Successful businesses today focus time and energy on innovation, on pushing employees to try new and different ways of working.
That got me thinking — how can we innovate in project management?
Innovating in IT hardware is relatively common: Look at the success of ARM or the general agreement that surrounds Moore’s Law.
Even innovation in software has become expected, with the arrival of code factories and code sharing facilities such as Github.
But how, in an area that is 90 percent communications, do you innovate?
One answer could be that the program and project community has, in recent years, moved away from the iron triangle of budget, scope and schedule.
For example, in my role as program manager I interview project managers. Bringing in projects on time, on budget and to the correct scope is still a necessary condition but it is no longer a sufficient condition to gain employment. What is of more interest is the value added to the business at the end of the project. Questions I might ask are:
- What was the value added to our own organisation?
- What was the value added to the client’s organisation?
Value can be a difficult concept but there is no doubt that any project underway in today’s business climate should aim to improve both businesses in addition to achieving the targeted outcome. But how?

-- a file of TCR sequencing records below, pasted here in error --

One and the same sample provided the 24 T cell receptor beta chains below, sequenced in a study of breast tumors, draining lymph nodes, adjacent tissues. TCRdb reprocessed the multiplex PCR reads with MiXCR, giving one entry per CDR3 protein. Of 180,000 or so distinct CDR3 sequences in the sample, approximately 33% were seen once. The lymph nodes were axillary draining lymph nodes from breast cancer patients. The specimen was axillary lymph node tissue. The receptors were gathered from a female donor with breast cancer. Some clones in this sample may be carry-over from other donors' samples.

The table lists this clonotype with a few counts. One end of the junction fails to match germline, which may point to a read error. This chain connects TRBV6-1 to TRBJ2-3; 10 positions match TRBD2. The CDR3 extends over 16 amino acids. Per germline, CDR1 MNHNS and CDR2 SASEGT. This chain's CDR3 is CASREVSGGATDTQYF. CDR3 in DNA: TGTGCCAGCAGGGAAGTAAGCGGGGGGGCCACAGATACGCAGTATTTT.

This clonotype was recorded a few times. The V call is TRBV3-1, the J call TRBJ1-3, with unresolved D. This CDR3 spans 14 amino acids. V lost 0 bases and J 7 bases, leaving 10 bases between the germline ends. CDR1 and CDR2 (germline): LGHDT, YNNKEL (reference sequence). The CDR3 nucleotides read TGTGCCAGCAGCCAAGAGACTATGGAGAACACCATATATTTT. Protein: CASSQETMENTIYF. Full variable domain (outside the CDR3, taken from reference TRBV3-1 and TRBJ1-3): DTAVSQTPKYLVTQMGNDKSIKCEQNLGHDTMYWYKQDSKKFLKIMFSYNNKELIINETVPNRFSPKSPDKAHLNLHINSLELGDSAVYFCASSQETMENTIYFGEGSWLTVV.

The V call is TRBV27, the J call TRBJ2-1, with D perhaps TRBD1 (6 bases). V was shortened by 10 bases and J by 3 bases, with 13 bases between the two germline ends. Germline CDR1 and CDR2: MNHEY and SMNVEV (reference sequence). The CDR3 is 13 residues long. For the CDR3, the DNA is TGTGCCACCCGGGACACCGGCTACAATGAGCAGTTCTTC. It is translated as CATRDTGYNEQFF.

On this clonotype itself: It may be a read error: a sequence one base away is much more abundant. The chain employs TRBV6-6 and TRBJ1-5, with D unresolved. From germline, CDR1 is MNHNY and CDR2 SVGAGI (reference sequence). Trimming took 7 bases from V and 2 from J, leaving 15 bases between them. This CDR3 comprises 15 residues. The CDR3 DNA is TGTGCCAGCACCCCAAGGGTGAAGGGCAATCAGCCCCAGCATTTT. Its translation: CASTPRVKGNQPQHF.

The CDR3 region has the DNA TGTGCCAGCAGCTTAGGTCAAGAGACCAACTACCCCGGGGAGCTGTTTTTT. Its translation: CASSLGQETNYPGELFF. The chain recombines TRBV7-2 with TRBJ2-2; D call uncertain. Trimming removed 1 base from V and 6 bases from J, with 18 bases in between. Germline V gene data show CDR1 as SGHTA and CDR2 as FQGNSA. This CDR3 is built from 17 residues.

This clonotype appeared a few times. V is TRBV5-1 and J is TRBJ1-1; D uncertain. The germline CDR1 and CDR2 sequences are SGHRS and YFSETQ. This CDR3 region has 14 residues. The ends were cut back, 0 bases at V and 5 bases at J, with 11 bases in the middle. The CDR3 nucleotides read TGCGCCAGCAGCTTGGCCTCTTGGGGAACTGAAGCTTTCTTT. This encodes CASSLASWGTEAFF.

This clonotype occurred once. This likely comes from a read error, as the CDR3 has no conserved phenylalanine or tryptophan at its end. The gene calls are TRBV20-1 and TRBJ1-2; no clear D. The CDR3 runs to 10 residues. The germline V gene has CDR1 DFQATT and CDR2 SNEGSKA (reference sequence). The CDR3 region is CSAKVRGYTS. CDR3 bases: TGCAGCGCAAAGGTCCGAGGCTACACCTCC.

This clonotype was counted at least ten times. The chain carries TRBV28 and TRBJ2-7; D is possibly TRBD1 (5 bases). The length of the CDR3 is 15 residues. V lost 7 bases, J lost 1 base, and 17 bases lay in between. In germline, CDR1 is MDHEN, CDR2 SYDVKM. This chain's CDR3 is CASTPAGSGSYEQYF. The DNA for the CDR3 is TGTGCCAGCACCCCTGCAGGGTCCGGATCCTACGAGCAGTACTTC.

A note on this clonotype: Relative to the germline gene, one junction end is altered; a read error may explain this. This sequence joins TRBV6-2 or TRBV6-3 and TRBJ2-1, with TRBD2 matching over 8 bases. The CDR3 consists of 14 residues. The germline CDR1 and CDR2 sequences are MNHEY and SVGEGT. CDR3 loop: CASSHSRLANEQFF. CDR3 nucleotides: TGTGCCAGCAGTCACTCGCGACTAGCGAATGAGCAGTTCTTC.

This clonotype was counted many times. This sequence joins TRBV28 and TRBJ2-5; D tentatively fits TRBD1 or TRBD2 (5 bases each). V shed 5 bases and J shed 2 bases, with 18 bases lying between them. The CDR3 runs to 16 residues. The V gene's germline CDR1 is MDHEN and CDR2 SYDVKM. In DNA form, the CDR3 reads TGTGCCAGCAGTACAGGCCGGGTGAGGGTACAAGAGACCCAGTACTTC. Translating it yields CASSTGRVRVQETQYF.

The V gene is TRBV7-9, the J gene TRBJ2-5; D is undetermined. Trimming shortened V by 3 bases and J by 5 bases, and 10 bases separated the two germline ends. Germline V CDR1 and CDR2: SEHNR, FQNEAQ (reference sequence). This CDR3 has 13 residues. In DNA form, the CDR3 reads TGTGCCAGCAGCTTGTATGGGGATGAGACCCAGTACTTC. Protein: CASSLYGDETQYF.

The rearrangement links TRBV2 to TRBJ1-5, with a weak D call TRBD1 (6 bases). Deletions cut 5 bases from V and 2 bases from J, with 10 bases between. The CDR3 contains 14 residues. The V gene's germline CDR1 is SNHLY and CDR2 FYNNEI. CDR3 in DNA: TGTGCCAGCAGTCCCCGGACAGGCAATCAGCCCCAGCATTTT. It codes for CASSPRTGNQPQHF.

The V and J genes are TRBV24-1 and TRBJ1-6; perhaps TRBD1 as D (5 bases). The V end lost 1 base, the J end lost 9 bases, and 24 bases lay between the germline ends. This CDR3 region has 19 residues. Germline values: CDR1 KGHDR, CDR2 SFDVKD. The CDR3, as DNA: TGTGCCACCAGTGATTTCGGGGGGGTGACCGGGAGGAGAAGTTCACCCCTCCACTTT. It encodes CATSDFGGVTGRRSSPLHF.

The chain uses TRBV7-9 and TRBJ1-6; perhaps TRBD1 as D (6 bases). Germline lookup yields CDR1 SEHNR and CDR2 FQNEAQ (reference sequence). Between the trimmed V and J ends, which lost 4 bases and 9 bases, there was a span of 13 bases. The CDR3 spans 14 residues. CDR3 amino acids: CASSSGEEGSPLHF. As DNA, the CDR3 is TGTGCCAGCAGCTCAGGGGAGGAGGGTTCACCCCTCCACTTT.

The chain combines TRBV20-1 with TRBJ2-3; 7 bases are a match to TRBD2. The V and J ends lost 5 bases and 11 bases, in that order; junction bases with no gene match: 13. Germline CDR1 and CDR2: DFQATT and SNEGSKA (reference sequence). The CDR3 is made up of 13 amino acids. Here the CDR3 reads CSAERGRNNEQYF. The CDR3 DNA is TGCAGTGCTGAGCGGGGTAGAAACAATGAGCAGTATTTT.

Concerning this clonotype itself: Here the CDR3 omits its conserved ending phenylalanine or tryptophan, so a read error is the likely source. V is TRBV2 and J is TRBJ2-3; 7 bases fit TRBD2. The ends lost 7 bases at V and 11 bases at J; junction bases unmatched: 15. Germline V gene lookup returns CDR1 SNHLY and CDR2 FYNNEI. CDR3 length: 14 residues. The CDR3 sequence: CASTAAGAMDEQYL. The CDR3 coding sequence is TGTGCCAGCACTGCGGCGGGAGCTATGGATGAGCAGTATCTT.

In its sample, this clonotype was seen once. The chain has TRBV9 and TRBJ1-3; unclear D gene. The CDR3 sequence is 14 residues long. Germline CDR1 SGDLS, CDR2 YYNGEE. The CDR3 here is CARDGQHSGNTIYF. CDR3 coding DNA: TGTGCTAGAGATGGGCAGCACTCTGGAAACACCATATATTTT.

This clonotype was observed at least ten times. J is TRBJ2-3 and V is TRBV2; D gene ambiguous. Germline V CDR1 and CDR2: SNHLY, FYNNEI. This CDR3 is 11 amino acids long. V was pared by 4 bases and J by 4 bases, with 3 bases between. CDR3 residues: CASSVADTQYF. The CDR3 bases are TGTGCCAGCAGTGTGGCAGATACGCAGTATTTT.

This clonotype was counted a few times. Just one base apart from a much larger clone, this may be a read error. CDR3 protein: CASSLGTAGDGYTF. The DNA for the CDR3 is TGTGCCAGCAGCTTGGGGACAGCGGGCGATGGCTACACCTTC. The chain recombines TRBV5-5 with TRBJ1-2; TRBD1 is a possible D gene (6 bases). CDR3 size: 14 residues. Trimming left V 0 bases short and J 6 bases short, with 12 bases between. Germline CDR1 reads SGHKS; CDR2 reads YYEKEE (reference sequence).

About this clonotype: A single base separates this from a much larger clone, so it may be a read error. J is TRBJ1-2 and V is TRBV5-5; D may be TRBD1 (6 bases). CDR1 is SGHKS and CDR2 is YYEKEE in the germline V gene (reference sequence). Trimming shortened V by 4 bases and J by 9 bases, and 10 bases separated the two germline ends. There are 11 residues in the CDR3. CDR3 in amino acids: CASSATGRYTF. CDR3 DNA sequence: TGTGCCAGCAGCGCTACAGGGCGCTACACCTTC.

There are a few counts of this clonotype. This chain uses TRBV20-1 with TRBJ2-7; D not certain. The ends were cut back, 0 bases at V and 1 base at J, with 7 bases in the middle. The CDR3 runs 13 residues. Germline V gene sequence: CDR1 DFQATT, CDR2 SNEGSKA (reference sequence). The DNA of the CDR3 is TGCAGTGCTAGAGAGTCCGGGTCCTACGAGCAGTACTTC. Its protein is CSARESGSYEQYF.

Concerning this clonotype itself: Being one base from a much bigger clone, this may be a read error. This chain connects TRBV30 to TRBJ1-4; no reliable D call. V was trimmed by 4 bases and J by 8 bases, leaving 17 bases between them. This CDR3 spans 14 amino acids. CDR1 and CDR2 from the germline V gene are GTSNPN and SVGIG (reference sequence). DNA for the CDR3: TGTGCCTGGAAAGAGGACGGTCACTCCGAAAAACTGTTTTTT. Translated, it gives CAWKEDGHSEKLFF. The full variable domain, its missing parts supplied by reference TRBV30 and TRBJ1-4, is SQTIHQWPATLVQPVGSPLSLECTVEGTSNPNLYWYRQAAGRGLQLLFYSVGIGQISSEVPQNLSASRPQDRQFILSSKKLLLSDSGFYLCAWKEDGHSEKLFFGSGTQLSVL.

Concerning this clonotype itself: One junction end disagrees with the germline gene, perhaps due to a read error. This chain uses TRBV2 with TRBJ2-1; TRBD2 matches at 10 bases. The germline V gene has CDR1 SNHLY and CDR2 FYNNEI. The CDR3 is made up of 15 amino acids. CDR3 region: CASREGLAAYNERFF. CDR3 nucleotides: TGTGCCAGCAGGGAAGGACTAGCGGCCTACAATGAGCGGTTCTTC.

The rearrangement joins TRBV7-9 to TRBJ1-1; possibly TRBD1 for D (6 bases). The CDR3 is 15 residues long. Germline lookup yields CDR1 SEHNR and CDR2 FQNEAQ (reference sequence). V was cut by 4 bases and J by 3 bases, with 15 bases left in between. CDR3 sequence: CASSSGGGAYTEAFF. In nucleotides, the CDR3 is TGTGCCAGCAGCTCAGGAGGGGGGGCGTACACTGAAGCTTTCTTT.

The answer, my friends, comes down to the art of communication.
Communication in its purest form is the ability to make another person understand you. Improving this ability, the ability to relate to other humans and to be understood by them, is the key to innovating in project management.
Leaving aside the media used to communicate — the rise of social media, collaboration tools and virtual teams have enabled project and program managers to communicate more widely than ever before — we are left with the fundamental requirement for program and project managers to hold excellent personal communication skills.
Based on this, I can offer seven tips to innovate in project and program management:
- Learn to negotiate
- Learn to apply neuro-linguistic programming (i.e. how the words we choose can influence people)
- Learn the art of public speaking
- Learn the “simple” art of conversation
- Learn the art of listening
- Learn business writing
- Learn about psychology and the art of persuasion
None of these are quantitative. They all add to our ability to communicate. They all make a qualitative difference to our performance. And if you are already skilled in these areas? You can always get better.
Isn’t it time to innovate your project management approach?